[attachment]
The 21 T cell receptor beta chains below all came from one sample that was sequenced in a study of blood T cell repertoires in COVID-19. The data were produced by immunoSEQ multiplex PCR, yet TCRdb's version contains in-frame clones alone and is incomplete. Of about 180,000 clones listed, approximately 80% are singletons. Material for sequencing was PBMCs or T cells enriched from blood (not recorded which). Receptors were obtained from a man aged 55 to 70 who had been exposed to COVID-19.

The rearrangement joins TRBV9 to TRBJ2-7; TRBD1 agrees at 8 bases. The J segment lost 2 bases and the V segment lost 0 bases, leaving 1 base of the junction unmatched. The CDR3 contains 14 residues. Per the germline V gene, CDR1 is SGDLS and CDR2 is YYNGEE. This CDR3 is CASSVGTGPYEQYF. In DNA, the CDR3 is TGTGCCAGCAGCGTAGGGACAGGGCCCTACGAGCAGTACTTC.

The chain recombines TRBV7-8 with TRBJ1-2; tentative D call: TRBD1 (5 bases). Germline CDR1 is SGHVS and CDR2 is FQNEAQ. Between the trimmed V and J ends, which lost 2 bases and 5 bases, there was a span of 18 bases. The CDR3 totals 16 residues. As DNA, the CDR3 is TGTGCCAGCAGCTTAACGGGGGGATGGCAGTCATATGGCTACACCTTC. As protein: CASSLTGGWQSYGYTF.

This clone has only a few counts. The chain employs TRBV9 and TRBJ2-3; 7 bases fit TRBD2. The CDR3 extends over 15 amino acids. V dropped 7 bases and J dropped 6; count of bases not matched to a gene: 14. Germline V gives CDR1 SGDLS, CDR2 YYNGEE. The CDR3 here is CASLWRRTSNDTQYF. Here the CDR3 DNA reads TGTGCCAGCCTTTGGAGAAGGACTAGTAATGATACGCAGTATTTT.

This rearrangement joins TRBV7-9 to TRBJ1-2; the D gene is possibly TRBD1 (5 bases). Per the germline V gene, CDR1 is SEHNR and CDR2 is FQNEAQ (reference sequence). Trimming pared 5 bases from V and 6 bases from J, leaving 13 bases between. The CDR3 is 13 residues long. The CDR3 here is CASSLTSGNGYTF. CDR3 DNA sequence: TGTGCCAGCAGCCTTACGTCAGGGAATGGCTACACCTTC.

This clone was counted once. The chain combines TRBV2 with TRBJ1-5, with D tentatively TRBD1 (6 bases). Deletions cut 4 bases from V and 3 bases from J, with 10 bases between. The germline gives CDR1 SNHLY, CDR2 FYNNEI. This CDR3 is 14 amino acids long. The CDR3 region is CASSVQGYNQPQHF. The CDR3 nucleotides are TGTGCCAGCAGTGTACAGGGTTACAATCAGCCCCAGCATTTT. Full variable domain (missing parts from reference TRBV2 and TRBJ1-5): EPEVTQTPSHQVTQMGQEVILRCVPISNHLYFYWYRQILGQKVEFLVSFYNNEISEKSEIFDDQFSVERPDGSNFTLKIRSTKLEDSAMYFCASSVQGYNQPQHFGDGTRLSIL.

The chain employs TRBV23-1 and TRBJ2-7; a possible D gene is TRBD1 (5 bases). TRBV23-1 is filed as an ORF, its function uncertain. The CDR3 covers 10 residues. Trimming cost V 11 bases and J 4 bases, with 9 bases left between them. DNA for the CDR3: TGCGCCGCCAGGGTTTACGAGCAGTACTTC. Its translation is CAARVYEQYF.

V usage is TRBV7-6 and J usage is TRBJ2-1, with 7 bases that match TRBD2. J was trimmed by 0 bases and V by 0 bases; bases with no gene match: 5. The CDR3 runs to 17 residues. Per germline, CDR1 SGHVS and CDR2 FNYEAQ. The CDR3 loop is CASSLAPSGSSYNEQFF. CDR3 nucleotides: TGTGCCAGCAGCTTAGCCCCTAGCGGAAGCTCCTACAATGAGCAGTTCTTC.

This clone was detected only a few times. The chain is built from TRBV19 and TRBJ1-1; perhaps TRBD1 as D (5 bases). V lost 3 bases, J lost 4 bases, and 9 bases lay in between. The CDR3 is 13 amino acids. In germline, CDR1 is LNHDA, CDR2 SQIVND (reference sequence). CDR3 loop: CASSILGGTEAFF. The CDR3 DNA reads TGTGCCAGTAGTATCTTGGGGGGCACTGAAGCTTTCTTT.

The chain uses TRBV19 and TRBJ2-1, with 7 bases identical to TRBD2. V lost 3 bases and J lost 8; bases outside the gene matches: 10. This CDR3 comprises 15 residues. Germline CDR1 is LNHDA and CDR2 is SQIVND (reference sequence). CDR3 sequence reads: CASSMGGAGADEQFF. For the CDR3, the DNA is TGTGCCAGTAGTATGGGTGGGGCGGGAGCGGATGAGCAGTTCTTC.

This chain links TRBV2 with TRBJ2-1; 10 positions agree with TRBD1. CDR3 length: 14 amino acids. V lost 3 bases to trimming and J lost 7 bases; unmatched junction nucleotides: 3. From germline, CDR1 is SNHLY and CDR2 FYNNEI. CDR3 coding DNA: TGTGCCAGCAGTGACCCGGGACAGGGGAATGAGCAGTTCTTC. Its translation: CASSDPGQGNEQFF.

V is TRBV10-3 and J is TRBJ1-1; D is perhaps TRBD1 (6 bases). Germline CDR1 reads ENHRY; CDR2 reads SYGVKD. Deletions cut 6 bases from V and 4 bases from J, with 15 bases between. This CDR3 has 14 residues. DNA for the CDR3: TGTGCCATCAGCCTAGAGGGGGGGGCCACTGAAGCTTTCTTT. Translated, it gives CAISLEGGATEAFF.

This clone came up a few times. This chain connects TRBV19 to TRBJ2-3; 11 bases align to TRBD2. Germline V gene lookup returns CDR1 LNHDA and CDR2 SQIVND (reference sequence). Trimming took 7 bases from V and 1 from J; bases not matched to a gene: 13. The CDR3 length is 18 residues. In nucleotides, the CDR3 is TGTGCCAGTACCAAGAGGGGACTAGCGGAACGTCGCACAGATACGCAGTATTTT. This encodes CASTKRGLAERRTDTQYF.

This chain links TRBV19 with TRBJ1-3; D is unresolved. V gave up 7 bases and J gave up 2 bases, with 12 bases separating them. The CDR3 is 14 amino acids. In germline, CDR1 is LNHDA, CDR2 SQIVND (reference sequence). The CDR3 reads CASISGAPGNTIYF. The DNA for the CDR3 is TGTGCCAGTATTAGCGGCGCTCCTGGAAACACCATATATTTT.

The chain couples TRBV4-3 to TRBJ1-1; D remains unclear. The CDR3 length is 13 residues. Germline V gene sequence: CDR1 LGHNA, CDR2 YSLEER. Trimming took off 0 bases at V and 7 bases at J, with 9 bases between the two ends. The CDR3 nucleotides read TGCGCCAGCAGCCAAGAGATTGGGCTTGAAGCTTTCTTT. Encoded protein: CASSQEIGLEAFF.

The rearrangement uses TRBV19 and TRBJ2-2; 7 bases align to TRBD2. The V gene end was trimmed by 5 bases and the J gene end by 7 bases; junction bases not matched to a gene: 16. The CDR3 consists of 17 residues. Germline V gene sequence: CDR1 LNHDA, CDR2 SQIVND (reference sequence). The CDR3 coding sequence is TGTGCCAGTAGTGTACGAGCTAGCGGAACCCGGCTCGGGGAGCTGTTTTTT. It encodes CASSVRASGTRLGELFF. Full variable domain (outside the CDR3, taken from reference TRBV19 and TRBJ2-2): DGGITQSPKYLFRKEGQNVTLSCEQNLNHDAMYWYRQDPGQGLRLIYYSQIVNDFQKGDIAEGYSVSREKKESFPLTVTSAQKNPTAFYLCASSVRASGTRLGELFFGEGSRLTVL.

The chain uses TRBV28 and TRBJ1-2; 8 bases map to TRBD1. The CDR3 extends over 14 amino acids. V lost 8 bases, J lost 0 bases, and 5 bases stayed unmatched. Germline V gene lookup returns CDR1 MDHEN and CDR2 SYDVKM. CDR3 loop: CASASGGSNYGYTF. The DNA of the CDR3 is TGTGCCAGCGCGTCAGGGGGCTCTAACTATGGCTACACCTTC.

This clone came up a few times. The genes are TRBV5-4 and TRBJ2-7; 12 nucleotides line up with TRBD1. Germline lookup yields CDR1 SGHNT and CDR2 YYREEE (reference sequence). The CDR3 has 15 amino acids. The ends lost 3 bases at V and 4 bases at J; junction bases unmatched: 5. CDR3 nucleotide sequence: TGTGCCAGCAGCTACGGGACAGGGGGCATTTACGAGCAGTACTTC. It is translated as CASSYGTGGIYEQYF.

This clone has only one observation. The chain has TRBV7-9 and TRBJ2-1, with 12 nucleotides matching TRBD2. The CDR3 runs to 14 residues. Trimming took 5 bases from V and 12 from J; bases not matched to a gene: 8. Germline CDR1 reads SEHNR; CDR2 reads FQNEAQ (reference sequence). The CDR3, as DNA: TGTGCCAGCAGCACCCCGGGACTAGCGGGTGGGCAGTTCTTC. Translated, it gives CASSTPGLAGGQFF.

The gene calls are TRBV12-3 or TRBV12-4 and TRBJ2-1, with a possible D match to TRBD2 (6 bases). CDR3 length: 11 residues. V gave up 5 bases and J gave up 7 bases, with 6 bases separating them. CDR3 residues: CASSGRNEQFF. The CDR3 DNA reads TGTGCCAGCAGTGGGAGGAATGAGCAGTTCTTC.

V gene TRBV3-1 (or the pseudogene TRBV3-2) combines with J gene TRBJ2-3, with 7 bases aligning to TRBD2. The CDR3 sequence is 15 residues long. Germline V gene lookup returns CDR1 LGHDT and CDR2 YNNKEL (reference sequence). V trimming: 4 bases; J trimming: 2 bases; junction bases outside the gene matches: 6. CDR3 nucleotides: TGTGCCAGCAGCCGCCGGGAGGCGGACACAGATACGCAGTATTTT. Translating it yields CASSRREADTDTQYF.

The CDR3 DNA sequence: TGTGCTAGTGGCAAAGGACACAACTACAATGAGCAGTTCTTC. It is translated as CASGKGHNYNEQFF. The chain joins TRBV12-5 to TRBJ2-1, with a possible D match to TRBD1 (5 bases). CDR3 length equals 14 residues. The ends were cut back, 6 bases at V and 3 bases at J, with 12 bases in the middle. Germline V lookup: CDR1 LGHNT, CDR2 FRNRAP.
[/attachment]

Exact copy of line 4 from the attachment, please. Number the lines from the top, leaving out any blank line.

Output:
This clone has only a few counts. The chain employs TRBV9 and TRBJ2-3; 7 bases fit TRBD2. The CDR3 extends over 15 amino acids. V dropped 7 bases and J dropped 6; count of bases not matched to a gene: 14. Germline V gives CDR1 SGDLS, CDR2 YYNGEE. The CDR3 here is CASLWRRTSNDTQYF. Here the CDR3 DNA reads TGTGCCAGCCTTTGGAGAAGGACTAGTAATGATACGCAGTATTTT.